HILLARY Clinton has described China’s human rights record as ”deplorable” and accused its leadership of engaging in a ”fool’s errand” in trying to thwart the march of history.

The US Secretary of State, in a long interview with Atlantic magazine, touched on whether Beijing feared that pro-democracy protests sweeping the Middle East could reach Tiananmen Square.

”They’re worried,” she said. ”They’re trying to stop history, which is a fool’s errand. They cannot do it, but they’re going to hold off as long as possible.”

Her comments were published as the US and China ended their at times ”testy” talks on a range of economic and strategic initiatives, during which the world’s two biggest economies pledged new co-operation on trade and monetary matters.

Mrs Clinton praised the outcome of the talks. ”We discussed everything, whether it was something that was sensitive to us or sensitive to them, all these difficult issues including human rights,” she said. Read the rest of this entry »

Filed under: AFP, Beijing Consensus, Censorship, Charm Offensive, Chinese Model, Culture, Democracy, Domestic Growth, Human Rights, Influence, International Relations, Jasmine Revolution, Mapping Feelings, Media, Politics, Public Diplomacy, Reform, Social, Soft Power, Strategic Economic Dialogue, Strategy, The Age, The Chinese Identity, The construction of Chinese and Non-Chinese identities, U.S.

Australia: China warns PM on rights [The Age]

A report according to China’s Global Times states Geoff Raby, Canberra’s top envoy to Beijing saying last month that ‘no country could ever replace China in its importance for Australia’s economy.’  – Australia’s Julia Gillard begins first China visit (Global Times, April 26, 2011) To a large extent, that is true, China is providing Australia’s economic ballast for the more it grows, the more of Australia’s resources it needs. This is probably indicative of China’s self-concept of the weight it now carries around. Pre-Beijing Olympics, an announcement as such would have been rare-r.

For more – check out Redefining Australia-China ties (Global Times, April 22, 2011)

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China warns PM on rights
John Garnaut
Source – The Age, published April 26, 2011

BEIJING has warned Julia Gillard not to press too hard on human rights as she begins her first visit to China as Prime Minister.

Ahead of her arrival last night, an editorial appeared in the state-owned Global Times saying ”the Australian government should at least show basic respect to China”.

It called for Ms Gillard to distance her China policy from that of her predecessor, Kevin Rudd, who it said had allowed ideology to ”blow it into a mess”. Read the rest of this entry »

Filed under: Australia, Beijing Consensus, Charm Offensive, Chinese Model, Communications, Culture, Democracy, Education, Environment, Human Rights, Influence, International Relations, Jasmine Revolution, Media, Nationalism, Politics, Public Diplomacy, Resources, Soft Power, Strategy, The Age, The Chinese Identity, The construction of Chinese and Non-Chinese identities, Trade

UN chief silent on China arrests [AFP/The Age]

With the recent spate of disappearances in China, Ban Ki Moon, who recently failed to ‘raise the case of jailed Nobel Peace prize laureate Liu Xiaobo when he met China’s President Hu Jintao in November‘ comes under flak for not making any motion this time. ‘The former South Korean foreign minister has, through his first term as UN secretary general, stressed the role of “quiet diplomacy” for some prickly cases.’ Quiet diplomacy in dealing with China seems to be raising quite a bit of noise – for more on the definition and application quiet diplomacy in conflict resolution, go here.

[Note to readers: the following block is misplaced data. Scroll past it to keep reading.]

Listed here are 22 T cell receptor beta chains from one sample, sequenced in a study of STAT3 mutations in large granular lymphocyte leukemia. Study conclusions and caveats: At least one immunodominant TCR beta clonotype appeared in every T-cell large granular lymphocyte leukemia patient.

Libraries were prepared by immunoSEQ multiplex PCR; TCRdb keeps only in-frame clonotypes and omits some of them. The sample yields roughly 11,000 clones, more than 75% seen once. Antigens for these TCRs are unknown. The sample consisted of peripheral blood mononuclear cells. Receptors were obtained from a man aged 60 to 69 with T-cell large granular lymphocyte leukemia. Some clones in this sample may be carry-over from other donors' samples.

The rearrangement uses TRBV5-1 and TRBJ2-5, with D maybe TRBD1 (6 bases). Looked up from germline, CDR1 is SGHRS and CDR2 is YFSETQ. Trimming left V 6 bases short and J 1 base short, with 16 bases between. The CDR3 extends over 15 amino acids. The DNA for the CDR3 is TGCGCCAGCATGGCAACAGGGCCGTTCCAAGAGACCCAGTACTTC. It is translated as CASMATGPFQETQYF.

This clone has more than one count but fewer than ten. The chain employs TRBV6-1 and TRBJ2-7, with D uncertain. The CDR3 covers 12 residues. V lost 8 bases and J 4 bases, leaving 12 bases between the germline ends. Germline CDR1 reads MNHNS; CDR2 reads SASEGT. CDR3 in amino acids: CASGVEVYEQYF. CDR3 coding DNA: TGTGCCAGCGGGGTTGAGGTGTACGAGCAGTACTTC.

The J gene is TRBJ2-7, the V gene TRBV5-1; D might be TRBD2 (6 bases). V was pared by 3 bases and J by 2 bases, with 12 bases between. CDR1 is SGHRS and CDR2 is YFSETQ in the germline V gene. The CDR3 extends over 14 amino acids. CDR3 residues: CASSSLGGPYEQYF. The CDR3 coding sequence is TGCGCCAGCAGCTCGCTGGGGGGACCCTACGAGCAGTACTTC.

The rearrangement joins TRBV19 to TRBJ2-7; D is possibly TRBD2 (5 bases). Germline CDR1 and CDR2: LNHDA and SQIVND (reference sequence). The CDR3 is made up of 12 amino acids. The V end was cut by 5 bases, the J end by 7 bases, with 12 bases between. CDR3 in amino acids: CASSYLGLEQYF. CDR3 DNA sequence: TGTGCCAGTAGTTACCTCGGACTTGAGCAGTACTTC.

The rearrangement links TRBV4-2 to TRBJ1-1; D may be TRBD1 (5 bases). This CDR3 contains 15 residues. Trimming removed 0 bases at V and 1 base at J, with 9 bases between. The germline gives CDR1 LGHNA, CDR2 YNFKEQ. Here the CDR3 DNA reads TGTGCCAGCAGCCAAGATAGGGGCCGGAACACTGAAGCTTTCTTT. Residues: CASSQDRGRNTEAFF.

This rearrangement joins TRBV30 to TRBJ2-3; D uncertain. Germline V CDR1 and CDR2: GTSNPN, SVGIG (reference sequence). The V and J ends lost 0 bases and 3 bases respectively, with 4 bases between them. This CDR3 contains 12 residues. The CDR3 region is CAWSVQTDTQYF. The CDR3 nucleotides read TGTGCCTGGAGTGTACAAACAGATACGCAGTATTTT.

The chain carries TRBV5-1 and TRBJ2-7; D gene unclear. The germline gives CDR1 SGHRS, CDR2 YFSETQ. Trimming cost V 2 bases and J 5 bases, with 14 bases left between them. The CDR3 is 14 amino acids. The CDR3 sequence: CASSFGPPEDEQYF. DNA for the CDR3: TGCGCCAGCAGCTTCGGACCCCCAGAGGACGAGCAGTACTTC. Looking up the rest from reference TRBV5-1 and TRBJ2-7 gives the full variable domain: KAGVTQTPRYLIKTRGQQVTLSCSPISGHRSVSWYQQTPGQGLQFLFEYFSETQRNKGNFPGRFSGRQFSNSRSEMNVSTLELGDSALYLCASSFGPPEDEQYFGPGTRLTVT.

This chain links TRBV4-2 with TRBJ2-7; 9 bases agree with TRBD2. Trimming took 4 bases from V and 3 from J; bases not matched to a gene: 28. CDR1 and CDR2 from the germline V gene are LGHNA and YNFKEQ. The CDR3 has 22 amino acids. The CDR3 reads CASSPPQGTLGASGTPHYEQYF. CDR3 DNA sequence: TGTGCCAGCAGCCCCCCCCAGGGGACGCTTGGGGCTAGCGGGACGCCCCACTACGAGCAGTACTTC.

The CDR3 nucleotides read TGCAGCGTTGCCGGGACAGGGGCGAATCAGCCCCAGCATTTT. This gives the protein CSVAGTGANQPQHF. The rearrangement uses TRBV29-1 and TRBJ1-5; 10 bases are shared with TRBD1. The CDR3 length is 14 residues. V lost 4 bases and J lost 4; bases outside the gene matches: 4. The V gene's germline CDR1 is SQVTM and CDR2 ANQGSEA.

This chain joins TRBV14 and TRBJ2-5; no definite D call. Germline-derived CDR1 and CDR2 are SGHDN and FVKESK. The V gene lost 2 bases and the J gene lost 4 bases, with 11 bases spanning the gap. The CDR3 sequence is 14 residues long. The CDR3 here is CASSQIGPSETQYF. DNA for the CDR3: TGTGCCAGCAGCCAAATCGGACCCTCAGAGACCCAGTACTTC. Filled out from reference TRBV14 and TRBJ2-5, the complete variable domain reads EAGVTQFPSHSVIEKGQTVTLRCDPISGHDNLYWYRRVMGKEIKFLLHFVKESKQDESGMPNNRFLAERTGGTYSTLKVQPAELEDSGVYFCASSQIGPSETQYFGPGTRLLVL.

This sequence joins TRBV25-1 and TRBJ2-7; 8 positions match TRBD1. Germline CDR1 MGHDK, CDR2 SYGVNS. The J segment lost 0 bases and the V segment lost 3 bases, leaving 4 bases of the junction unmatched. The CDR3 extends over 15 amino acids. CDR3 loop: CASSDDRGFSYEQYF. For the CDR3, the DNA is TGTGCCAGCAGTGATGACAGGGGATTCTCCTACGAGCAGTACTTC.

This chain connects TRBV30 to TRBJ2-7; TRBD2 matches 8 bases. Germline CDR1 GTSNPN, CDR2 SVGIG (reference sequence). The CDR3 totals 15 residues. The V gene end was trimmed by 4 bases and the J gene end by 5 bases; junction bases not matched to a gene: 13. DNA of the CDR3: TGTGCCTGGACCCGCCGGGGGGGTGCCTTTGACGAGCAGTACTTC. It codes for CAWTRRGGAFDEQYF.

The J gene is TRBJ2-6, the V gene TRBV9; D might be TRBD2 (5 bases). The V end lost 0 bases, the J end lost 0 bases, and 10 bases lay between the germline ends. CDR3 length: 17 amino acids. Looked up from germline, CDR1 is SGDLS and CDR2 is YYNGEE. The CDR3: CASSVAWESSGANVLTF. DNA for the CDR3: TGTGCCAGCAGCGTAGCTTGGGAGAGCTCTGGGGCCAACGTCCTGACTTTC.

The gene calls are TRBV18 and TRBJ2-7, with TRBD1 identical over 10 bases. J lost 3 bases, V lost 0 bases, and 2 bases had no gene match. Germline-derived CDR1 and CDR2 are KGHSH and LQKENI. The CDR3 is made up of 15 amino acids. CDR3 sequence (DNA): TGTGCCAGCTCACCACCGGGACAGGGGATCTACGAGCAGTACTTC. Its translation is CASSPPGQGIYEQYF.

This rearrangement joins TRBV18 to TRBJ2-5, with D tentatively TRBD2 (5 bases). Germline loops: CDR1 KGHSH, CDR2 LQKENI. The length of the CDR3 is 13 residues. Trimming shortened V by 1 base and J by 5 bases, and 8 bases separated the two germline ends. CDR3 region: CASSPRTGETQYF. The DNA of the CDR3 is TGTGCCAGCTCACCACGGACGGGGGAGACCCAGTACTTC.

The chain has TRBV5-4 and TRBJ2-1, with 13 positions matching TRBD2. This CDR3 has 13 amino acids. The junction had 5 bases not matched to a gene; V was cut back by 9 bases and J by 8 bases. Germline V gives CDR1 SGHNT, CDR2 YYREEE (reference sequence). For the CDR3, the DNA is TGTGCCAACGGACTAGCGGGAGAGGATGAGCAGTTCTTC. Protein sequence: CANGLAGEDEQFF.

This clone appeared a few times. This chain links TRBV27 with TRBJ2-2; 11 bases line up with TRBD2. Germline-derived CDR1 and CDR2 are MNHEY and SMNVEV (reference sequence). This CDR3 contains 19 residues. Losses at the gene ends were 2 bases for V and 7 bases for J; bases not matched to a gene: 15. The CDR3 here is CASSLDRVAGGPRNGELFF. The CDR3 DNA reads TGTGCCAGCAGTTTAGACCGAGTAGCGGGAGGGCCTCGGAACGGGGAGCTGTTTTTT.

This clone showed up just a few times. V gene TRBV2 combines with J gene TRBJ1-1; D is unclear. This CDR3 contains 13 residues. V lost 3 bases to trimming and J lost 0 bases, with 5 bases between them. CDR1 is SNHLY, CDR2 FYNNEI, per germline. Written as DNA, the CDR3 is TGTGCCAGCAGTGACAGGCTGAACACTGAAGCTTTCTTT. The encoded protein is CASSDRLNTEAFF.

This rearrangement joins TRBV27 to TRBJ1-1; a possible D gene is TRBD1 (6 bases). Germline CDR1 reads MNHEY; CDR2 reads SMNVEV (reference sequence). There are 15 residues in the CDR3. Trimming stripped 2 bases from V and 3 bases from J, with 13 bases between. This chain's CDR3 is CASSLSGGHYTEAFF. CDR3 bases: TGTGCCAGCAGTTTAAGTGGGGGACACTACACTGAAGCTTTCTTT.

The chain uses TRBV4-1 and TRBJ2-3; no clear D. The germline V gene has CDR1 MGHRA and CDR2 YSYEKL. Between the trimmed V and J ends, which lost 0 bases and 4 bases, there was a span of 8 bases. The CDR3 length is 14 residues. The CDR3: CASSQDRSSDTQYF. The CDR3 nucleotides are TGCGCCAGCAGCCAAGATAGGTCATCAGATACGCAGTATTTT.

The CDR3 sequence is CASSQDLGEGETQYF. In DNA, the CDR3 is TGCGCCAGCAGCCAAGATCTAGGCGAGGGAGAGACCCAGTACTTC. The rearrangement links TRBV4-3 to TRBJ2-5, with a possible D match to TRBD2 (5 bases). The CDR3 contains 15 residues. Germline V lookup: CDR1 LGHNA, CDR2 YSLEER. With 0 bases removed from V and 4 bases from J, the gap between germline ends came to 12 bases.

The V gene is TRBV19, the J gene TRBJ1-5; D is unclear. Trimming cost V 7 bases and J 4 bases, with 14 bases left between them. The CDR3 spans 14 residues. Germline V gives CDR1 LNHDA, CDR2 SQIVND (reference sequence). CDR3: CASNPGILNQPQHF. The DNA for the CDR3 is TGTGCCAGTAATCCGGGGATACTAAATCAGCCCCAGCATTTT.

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UN chief silent on China arrests
Pierre-Antoine Donnet
AFP
Source- The Age, published April 18, 2011

UN chief Ban Ki-moon came out all diplomatic and political guns blazing to defend protesters in the Arab world and civilians in Ivory Coast, but on a new wave of arrests in China: silence.

The former South Korean foreign minister has, through his first term as UN secretary general, stressed the role of “quiet diplomacy” for some prickly cases. But the disappearance of dozens of artists, intellectuals and dissidents in China in recent weeks comes as Ban prepares to announce whether he will seek another five years.

Even if there is no clear rival for the post, Ban knows that he must have the support of the five permanent members of the UN Security Council — China, along with Britain, France, Russia and the United States. Read the rest of this entry »

Filed under: Ai Weiwei, Beijing Consensus, Charm Offensive, Communications, Domestic Growth, Economics, Education, Environment, Human Rights, Influence, International Relations, Jasmine Revolution, Media, Nationalism, People, Politics, Public Diplomacy, Social, Soft Power, Strategy, The Age, The Chinese Identity, The construction of Chinese and Non-Chinese identities

Toeing the line [The Age]

A focus on the overseas Chinese as vehicles of Chinese public diplomacy: ‘Australia is home to an astonishing array of locally run Chinese-language media, as well as a seemingly endless stream of content direct from China. Imported People’s Republic of China (PRC) media is gaining penetration and the locally generated content is increasingly converging with it.’ This article highlights that the ethnic Chinese population in Australia tripled to 670,000 tripled in the 20 years to 2006 and how Chinese-language media in Australia is becoming increasingly pro-PRC

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Toeing the line
John Garnaut
Source – The Age, published April 13, 2011

Unidentified men surround a foreign journalist in a Beijing shopping street in February in the aftermath of calls for a jasmine protest, organised through the internet. Photo - The Age

ON FEBRUARY 19, a Chinese-language news portal, the American-registered Boxun, published an anonymous letter calling for protesters to gather in 12 Chinese cities to join the ”jasmine revolution” protests sweeping the Middle East. That website has hardly functioned since.

”Two hours after we published that letter, we received a very serious ‘denial of service’ cyber attack,” says the proprietor of Boxun, who goes by the pen name Wei Shi.

”It’s still happening,” says Wei. ”We have no evidence on who is behind it, but I was told it was by the national security section of the Ministry of Public Security.” Read the rest of this entry »

Filed under: Beijing Consensus, Charm Offensive, Chinese Model, Chinese New Year, Communications, Culture, Human Rights, Influence, International Relations, Internet, Jasmine Revolution, Media, Nationalism, People, Politics, Public Diplomacy, Social, Soft Power, Strategy, The Chinese Identity, The construction of Chinese and Non-Chinese identities